Stepan Chernovetskyi: Profitable start-ups do not emerge out of the blue
4
October
2019

Ukrainian IT professionals are an international hot ticket – no wonder that Ukraine is ranked first for IT outsourcing in Europe.

Unfortunately, however, the number of software developers with Ukrainian registration does not match the number of technology companies with Ukrainian “ancestry”. Successful Ukrainian start-up stories reach us mostly from abroad with only the team's origin linking them to Ukraine.

It would be unfair to blame software developers. For the past decades, Palo Alto has been the El Dorado of the tech world — and not only because of the phonetic harmony. Ukraine was not the only one affected by the centralization of technological development in a few global hubs. Scarce domestic investment and low level of business culture also hindered local project development.

These trends are changing. The Global Startup Ecosystem Report 2019 by Startup Genome claims that there will be no second Silicon Valley. It will be replaced by 30 new hubs in different parts of the world. Decentralization of technological entrepreneurship is gradually gaining momentum and the emergence of alternative centers of gravity is a chance for Ukraine. If we are to compete with Google for talented professionals, it is not enough to click “I’m feeling lucky”. You can create your projects, launch them on the international markets and manage them from Ukraine only if there are local education, legislation, courts, money and partners involved.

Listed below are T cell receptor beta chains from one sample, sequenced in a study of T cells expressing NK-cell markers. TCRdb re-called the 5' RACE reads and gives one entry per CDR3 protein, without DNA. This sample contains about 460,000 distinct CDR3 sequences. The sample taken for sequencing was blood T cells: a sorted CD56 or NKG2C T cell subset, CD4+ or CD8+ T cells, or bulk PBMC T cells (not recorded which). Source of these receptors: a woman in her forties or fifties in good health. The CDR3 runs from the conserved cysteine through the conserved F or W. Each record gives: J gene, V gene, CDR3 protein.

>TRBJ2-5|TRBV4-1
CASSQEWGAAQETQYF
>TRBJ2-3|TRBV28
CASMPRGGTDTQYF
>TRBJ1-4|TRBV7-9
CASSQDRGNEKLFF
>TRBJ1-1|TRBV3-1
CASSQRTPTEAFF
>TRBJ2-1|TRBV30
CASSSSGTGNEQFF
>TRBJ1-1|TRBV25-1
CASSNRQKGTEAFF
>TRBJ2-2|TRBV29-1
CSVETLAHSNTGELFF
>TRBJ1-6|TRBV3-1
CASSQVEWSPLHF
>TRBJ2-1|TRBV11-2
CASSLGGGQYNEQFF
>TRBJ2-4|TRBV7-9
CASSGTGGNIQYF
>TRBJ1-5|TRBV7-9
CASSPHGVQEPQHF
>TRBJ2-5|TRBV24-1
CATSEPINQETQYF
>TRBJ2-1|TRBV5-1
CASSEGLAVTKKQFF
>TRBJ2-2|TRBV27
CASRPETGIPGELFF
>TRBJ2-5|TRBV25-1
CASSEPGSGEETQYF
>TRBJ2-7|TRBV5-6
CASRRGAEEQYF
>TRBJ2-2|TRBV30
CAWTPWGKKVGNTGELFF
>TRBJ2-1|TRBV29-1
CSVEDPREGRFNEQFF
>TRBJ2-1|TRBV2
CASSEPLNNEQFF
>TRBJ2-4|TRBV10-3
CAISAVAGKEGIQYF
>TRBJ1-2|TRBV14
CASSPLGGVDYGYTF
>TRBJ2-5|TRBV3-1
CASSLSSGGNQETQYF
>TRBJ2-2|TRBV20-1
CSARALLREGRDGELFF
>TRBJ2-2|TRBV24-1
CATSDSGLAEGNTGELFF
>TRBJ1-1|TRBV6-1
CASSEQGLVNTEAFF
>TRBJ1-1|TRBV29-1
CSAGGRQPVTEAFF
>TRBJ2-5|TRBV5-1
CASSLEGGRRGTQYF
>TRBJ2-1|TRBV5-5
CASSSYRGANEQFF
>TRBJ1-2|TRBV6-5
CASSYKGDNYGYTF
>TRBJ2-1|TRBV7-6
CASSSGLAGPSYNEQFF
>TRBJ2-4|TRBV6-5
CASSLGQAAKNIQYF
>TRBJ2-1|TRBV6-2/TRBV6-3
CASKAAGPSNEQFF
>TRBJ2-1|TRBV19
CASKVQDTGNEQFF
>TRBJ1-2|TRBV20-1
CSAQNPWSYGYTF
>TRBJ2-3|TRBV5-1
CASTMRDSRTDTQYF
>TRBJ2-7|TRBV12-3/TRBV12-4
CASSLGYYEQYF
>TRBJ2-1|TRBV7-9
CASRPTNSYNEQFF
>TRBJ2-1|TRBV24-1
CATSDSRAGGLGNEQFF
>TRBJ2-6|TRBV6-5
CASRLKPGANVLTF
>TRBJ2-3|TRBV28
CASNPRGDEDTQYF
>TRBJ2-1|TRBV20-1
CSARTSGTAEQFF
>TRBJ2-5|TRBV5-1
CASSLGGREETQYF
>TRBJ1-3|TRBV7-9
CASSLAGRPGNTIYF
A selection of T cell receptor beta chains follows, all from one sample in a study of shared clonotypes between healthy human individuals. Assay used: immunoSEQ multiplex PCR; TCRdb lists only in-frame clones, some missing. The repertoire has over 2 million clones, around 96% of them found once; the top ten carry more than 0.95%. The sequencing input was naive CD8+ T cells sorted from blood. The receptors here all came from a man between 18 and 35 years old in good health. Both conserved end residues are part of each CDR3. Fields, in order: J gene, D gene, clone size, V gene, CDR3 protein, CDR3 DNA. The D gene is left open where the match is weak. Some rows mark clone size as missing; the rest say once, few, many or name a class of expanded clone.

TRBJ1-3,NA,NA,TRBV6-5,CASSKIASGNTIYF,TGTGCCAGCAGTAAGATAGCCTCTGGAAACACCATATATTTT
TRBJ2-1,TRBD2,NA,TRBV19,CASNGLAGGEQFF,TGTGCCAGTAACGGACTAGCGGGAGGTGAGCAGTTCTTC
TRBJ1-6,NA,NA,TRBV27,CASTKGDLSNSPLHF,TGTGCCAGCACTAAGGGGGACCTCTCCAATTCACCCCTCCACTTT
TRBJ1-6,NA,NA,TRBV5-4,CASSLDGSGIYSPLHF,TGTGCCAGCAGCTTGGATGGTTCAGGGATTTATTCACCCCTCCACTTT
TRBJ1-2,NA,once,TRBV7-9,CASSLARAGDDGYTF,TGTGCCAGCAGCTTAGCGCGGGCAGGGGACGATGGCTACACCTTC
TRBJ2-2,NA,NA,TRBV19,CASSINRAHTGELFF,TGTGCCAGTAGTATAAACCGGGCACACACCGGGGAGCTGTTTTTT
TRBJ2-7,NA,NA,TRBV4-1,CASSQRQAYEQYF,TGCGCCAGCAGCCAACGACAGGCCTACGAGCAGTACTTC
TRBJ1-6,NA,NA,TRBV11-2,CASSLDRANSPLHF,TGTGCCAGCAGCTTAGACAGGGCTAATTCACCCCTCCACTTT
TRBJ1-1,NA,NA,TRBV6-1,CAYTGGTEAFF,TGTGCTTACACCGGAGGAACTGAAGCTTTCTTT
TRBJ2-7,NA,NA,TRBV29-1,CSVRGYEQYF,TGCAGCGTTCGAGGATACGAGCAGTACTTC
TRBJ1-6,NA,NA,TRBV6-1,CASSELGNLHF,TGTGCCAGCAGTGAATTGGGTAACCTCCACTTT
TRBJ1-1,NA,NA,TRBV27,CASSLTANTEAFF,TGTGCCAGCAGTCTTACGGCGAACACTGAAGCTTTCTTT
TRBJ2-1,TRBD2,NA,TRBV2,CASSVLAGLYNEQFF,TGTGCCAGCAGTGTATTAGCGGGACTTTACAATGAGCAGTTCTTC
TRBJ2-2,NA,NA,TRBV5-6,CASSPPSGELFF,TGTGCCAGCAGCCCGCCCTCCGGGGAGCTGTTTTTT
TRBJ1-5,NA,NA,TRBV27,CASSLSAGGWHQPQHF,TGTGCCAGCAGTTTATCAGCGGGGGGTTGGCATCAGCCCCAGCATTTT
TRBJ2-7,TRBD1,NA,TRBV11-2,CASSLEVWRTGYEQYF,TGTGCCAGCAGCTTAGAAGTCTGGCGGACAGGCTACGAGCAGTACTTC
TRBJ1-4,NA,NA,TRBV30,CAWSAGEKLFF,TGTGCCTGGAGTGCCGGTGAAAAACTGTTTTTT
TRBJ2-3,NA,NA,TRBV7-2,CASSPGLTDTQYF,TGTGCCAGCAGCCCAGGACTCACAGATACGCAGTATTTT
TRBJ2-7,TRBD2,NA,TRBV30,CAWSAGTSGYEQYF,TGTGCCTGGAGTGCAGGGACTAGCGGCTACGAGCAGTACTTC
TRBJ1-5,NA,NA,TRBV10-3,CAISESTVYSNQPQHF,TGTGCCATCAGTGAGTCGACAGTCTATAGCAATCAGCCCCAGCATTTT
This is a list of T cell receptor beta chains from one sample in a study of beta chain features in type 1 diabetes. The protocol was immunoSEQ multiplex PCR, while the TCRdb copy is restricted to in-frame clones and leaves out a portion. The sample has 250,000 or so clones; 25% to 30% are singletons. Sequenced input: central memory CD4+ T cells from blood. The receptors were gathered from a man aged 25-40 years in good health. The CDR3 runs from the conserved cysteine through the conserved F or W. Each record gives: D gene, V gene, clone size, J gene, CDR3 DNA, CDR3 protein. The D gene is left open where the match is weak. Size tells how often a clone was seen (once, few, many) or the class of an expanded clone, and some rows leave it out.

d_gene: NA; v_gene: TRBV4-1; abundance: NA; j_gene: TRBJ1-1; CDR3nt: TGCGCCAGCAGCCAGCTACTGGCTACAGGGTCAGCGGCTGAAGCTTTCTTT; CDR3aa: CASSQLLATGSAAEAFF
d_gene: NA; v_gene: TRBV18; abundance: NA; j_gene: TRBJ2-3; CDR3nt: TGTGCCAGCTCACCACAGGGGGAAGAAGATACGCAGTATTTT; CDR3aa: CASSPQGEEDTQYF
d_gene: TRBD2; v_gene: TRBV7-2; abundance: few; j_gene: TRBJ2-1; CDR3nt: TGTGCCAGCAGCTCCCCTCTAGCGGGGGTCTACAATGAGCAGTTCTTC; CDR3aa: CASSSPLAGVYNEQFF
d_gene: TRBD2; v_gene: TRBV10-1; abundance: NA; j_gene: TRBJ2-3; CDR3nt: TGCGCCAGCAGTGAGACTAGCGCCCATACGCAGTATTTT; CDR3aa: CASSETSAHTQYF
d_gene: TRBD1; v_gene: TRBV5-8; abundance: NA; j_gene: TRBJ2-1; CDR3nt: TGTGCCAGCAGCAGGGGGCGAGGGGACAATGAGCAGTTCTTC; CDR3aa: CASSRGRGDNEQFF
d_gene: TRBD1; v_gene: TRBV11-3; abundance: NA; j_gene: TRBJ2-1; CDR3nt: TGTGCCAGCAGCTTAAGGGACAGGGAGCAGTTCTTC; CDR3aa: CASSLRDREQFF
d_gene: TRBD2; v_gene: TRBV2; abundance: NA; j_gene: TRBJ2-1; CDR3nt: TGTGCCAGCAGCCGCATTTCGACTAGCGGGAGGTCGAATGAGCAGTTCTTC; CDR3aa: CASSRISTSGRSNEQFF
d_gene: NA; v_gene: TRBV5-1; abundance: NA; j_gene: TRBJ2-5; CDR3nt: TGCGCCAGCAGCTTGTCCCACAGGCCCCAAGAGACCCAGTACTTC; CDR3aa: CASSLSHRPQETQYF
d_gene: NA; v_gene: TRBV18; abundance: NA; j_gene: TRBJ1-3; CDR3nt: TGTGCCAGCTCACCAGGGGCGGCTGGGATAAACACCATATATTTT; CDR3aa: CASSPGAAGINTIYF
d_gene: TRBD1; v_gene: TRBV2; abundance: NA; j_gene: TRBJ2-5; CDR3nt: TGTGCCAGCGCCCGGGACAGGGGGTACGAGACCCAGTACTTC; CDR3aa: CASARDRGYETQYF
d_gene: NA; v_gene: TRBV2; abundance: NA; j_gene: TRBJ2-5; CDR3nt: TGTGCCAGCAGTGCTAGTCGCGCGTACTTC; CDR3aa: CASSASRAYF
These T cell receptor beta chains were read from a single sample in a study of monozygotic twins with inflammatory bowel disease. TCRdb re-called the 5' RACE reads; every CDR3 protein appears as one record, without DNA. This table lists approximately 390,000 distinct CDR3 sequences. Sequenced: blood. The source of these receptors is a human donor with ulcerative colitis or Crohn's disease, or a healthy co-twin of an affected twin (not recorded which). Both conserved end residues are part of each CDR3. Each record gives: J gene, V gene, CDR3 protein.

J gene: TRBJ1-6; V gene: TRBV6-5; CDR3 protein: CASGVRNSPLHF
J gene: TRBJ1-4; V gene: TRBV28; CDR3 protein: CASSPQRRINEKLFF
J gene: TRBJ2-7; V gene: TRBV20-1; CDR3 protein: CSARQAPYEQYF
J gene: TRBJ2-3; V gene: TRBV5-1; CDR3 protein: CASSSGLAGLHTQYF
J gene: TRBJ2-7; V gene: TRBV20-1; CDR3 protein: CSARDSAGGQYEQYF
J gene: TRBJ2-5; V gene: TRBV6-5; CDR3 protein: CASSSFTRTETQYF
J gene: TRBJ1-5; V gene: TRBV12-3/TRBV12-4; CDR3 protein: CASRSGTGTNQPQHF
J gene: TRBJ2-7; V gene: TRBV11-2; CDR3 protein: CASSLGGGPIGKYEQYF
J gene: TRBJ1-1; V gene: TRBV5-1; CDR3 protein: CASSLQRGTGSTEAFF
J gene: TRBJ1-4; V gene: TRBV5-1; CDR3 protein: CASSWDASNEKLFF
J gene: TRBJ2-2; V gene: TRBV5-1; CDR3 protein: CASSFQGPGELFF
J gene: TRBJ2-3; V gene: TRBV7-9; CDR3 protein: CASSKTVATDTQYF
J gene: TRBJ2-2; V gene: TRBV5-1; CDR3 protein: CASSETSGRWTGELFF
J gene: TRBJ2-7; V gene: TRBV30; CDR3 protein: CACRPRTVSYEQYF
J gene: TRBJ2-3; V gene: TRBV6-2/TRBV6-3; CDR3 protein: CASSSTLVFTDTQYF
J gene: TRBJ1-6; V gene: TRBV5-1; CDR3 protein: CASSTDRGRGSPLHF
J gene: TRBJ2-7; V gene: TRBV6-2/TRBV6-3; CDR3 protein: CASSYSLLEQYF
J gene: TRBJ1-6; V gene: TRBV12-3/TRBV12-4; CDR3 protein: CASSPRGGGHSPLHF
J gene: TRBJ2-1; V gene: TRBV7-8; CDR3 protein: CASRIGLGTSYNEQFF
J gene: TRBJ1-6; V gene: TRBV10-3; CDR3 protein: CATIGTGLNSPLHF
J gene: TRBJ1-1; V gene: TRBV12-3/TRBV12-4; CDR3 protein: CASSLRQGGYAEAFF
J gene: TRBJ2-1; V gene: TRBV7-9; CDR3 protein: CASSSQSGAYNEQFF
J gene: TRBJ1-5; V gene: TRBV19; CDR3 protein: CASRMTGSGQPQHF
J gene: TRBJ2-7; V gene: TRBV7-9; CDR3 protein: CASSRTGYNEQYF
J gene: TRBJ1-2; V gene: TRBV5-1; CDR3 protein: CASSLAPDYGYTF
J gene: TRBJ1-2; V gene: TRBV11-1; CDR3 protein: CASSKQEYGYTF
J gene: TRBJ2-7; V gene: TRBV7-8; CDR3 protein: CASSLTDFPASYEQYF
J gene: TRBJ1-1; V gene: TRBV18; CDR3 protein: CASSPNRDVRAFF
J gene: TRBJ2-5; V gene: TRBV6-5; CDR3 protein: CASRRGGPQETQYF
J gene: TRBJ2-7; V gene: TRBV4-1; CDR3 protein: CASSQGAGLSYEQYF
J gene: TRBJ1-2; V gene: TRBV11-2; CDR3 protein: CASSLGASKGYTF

About 90% of start-ups disappear at the early stages. Often, the reason is not only the lack of funding but also the unwillingness to face market challenges. The academic community has strong intellectual potential but the trench between education and business prevents this potential from translating into real-life technological development.

A business that launches support projects and attracts expert mentors can remedy this. Integrating education into economic processes and creating opportunities for students is the way it works in the technologically advanced countries. Such initiatives are in high demand in Ukraine.

In the two years of the CIG R&D LAB scholarship, more than 70 student projects applied. The combination of financial and expert support works effectively. It encourages students to engage in technological innovation, develop commercialization skills and bring their projects to life. As of today, 14 projects have received support from Chernovetskyi Investment Group specialists. We help students grow their business expertise, entrepreneurial and soft skills desperately needed to compete in the market. We also try to guide them away from the common mistakes made at the beginning of any business endeavor.

In the long run, the program aims to become a part of the Ukrainian start-up ecosystem and contribute to the IT industry as one of the leading sectors of the economy. We saw significant projects, like Digital.NYC, youngStartup Ventures with their New York Venture Summit, or The Startup Scholarship in Portugal, evolve from CIG R&D LAB-like initiatives.

The key is to think and act strategically and not expect fast results. Ukraine has the potential to become a global innovation center. The “one small step — one giant leap” formula may work for us given that business, education and State cooperate on this. Successful start-ups do not emerge out of the blue – they always require an infrastructure with a whole palette of instruments.

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